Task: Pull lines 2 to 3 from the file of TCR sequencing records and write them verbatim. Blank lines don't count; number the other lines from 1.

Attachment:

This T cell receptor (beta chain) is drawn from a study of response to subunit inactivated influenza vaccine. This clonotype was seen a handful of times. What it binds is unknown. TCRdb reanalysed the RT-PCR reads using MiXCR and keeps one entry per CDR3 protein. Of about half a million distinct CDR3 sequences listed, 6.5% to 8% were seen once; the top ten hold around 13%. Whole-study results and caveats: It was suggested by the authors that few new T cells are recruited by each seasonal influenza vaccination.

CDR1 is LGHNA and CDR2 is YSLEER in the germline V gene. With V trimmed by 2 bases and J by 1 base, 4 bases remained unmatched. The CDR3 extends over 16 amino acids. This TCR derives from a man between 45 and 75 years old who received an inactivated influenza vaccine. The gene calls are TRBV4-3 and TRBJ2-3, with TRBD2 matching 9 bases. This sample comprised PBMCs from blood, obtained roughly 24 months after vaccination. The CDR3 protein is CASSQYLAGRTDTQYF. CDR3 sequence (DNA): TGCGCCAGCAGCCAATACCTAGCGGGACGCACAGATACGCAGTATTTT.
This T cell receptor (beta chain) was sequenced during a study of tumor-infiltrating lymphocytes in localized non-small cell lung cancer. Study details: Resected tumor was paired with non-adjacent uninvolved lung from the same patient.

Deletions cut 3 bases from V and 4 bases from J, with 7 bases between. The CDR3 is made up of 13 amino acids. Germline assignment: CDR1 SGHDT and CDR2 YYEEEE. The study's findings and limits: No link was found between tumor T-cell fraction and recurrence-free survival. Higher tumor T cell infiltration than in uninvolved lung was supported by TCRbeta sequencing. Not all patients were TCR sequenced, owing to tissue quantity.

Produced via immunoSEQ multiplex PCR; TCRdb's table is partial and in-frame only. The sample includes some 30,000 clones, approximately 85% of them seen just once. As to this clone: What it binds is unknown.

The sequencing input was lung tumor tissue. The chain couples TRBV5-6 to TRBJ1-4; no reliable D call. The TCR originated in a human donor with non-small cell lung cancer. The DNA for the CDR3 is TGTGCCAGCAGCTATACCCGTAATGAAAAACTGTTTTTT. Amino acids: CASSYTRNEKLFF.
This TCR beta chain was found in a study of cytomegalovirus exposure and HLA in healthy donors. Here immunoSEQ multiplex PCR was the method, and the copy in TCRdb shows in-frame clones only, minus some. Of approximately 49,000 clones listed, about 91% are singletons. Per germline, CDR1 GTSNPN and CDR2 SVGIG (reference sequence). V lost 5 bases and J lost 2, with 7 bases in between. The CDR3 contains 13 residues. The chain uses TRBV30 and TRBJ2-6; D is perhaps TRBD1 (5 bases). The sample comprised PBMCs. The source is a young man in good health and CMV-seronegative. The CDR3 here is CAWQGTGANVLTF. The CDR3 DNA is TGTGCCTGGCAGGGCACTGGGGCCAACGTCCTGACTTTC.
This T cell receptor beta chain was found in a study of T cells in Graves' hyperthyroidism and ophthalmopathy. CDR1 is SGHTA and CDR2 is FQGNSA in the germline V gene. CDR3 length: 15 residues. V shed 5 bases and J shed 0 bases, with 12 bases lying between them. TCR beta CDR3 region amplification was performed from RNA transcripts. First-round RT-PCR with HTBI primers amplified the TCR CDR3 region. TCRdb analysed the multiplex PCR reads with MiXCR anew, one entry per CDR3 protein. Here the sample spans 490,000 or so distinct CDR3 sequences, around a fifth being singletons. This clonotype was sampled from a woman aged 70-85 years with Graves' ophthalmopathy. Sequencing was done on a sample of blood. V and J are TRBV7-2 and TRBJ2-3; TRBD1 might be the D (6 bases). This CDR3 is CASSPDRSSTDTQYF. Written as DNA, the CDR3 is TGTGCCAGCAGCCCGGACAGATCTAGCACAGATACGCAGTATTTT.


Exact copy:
CDR1 is LGHNA and CDR2 is YSLEER in the germline V gene. With V trimmed by 2 bases and J by 1 base, 4 bases remained unmatched. The CDR3 extends over 16 amino acids. This TCR derives from a man between 45 and 75 years old who received an inactivated influenza vaccine. The gene calls are TRBV4-3 and TRBJ2-3, with TRBD2 matching 9 bases. This sample comprised PBMCs from blood, obtained roughly 24 months after vaccination. The CDR3 protein is CASSQYLAGRTDTQYF. CDR3 sequence (DNA): TGCGCCAGCAGCCAATACCTAGCGGGACGCACAGATACGCAGTATTTT.
This T cell receptor (beta chain) was sequenced during a study of tumor-infiltrating lymphocytes in localized non-small cell lung cancer. Study details: Resected tumor was paired with non-adjacent uninvolved lung from the same patient.